The Fifth Circuit Court of Appeals has vacated the U.S. Environmental Protection Agency’s (EPA’s) disapproval of aspects of Texas’s flexible air permitting program. Texas v. EPA, No. 10-60614 (5th Cir. 8/13/12). Texas submitted the program, which allowed changes that increased emissions as long as they stayed below a level set in the permit, as part of its State Implementation Program (SI P) under the Clean Air Act (CAA) in 1994. EPA issued its final disapproval of the provisions in 2010.  

The court focused in part on the delay between the submittal and EPA’s disapproval, but also found EPA’s three articulated bases for disapproval inadequate. The court held that because the SI P was Texas law, it owed EPA’s interpretation of the Texas rule no deference. The court found that, contrary to EPA’s assertions, (i) express Texas rule provisions ensured that flexible permits would not be a vehicle to avoid new source review (NSR ) for major modifications under the CAA; (ii) monitoring, record keeping and recording (MRR ) provisions were not inadequate, since the Texas rule required individualized MRR provisions in each permit; and (iii) the methodology for calculating emissions caps was sufficiently clear and replicable.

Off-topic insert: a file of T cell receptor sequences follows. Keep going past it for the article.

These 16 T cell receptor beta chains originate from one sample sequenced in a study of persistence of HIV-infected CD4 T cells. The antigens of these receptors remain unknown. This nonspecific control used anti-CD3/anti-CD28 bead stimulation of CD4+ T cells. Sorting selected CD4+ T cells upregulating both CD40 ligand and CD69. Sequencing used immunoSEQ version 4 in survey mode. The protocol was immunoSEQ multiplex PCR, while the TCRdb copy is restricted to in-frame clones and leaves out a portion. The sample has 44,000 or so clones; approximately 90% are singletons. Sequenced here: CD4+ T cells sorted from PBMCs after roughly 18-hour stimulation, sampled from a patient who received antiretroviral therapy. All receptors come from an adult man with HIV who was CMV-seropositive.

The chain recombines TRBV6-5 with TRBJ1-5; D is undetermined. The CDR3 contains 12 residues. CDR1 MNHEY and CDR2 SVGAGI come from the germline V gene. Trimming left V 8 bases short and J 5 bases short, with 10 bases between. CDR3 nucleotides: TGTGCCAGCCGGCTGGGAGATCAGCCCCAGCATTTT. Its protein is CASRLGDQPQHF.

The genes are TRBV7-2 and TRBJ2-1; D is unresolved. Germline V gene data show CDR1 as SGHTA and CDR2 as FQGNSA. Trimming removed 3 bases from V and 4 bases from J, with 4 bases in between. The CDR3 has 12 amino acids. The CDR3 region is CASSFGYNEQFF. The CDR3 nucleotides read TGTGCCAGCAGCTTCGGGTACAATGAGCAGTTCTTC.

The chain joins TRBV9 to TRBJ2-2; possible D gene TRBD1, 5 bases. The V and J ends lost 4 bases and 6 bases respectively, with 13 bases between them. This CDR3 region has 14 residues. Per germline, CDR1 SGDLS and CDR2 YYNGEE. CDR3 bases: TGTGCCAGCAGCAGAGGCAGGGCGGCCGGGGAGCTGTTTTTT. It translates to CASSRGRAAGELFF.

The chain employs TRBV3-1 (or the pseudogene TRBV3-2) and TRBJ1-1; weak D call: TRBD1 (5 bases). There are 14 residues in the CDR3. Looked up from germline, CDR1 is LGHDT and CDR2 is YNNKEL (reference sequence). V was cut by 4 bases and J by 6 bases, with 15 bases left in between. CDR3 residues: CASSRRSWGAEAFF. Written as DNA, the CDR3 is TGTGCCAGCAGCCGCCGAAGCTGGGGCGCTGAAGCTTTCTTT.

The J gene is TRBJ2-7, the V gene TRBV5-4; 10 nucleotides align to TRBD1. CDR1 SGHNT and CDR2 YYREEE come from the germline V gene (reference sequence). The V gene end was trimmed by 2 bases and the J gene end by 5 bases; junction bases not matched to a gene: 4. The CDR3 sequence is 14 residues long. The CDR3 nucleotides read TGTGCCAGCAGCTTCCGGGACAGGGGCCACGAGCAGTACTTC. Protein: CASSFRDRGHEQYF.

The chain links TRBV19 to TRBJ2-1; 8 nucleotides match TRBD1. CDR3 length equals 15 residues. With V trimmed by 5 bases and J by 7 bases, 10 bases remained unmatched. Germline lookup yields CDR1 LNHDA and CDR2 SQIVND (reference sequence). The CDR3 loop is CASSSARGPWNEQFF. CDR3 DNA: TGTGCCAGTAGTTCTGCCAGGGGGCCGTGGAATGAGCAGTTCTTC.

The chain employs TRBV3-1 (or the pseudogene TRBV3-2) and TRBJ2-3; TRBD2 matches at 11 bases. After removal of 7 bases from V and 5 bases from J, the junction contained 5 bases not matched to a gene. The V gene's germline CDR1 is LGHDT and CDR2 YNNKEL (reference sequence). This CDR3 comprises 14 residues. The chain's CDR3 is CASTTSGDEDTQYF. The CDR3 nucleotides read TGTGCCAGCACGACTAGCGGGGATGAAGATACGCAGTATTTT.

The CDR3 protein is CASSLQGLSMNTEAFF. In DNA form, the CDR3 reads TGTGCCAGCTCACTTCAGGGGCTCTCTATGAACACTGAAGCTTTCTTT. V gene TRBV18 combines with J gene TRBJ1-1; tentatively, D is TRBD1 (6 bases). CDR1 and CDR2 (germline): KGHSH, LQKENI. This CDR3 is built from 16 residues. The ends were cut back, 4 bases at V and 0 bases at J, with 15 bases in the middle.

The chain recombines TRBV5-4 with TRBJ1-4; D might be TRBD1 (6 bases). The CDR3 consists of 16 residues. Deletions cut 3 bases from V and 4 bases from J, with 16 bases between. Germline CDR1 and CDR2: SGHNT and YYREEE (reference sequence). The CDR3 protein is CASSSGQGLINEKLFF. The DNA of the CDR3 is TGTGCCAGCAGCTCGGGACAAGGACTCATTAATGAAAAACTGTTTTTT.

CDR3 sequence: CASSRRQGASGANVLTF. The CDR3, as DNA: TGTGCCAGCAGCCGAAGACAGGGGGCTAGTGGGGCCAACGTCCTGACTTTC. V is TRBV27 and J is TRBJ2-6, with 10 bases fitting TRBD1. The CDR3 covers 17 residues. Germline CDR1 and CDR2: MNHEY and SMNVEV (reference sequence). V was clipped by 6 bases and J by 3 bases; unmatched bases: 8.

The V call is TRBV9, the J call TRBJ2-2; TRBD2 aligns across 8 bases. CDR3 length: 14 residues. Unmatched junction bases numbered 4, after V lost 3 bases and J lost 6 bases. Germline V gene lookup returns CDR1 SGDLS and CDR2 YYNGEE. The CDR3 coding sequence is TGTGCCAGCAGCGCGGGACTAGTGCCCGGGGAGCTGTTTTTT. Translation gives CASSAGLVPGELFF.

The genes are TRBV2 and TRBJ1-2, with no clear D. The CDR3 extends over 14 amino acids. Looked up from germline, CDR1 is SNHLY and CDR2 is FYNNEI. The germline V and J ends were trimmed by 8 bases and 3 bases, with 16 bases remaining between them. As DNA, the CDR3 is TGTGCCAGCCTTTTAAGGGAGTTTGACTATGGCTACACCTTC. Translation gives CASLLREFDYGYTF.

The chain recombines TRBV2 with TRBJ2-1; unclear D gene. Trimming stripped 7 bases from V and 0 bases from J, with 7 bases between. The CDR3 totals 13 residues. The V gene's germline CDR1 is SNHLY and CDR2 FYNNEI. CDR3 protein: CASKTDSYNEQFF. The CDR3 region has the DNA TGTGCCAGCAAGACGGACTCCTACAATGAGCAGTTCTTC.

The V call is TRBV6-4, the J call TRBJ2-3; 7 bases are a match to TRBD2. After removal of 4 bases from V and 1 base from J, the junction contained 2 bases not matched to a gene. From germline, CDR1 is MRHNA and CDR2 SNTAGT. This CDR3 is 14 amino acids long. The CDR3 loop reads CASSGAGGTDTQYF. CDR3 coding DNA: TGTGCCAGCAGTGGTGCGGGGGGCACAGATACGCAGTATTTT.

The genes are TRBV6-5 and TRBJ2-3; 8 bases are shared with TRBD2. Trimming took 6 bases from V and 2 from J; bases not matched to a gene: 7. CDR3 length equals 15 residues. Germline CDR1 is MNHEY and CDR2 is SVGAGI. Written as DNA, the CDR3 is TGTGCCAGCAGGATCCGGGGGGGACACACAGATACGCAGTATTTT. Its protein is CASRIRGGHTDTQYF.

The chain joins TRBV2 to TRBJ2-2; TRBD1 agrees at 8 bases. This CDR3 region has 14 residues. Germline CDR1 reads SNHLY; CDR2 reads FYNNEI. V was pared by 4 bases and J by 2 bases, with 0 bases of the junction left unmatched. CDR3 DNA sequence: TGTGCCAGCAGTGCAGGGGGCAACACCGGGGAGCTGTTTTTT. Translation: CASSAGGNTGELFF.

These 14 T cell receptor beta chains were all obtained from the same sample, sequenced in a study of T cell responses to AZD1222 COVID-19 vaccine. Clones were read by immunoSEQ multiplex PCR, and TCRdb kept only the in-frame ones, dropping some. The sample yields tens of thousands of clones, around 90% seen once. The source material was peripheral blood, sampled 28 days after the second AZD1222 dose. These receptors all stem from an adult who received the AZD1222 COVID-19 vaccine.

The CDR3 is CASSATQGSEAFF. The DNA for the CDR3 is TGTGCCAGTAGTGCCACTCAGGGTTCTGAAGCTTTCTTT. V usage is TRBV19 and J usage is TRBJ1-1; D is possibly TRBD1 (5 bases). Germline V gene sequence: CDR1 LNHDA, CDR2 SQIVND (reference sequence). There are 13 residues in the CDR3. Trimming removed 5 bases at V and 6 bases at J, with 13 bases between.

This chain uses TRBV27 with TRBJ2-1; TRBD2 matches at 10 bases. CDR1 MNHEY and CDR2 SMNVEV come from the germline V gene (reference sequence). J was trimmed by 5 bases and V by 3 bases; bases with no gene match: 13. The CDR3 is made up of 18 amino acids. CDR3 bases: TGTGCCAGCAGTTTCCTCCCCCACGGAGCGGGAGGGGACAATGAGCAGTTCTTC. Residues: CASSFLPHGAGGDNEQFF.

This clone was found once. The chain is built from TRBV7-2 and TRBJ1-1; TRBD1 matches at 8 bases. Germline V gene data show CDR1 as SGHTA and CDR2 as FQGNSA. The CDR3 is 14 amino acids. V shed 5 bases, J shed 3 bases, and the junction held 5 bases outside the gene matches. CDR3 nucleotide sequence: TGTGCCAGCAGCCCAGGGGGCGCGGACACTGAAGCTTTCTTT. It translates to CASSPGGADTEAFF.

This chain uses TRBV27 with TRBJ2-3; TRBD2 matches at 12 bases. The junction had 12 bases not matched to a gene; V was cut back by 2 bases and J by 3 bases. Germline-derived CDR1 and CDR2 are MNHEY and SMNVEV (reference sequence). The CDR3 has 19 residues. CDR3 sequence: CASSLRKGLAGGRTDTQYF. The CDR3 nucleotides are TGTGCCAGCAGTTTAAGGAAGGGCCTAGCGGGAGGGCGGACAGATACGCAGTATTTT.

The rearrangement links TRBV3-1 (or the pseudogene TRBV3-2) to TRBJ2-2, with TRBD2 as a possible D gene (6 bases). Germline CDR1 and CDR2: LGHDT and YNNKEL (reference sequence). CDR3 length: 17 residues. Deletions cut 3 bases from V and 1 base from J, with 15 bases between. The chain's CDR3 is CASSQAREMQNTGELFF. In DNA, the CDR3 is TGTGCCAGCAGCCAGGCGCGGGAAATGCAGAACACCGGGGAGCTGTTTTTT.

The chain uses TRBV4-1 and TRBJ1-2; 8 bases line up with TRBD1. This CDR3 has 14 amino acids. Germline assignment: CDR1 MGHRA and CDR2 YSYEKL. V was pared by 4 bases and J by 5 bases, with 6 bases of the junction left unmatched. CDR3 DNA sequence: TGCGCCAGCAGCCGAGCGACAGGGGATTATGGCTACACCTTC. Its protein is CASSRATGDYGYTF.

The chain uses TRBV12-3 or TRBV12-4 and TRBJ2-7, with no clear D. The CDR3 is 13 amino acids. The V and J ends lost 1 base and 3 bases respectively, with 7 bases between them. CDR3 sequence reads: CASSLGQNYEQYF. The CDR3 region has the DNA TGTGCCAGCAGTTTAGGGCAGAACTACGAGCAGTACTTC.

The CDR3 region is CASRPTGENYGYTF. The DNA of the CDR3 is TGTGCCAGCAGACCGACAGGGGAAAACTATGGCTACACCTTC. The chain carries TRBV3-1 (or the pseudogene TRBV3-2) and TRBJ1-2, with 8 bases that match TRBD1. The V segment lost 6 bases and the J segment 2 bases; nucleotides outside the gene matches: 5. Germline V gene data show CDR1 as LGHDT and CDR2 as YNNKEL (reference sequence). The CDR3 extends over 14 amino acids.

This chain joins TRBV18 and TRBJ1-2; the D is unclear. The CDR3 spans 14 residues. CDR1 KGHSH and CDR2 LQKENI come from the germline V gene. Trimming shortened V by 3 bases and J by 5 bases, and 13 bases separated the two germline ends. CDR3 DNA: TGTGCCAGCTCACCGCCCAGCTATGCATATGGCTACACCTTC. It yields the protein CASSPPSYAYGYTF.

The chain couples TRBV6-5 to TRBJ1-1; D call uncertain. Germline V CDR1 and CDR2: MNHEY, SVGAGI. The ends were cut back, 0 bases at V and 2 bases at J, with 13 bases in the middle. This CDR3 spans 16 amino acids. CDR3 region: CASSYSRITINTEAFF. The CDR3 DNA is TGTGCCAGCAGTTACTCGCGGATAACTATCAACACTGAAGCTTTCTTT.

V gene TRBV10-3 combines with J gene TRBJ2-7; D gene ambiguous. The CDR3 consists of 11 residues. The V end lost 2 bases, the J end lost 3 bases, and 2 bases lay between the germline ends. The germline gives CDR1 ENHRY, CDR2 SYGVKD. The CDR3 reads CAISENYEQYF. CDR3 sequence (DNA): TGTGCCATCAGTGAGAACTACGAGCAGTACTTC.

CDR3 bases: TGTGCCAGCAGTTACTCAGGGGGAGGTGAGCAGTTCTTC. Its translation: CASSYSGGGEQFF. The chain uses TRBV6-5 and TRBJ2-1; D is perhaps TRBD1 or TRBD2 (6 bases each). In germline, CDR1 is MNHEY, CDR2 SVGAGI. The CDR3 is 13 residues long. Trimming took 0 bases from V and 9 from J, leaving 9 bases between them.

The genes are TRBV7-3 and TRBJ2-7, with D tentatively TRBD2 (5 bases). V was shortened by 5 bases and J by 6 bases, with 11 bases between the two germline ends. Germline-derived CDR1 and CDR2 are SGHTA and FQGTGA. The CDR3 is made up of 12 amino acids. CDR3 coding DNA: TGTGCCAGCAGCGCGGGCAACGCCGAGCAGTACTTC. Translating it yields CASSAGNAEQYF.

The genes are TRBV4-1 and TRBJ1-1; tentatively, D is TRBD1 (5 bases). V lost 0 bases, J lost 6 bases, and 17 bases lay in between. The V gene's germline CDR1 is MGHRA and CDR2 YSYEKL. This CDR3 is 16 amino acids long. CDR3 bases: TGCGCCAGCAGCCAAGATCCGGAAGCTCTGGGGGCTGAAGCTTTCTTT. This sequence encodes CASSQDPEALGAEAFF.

According to the court, the “CAA does not make the replicability the EPA desires a standard for disapproving a SI P revision, and the EPA has not explained how the method for calculating emissions caps otherwise relates to a CAA standard.”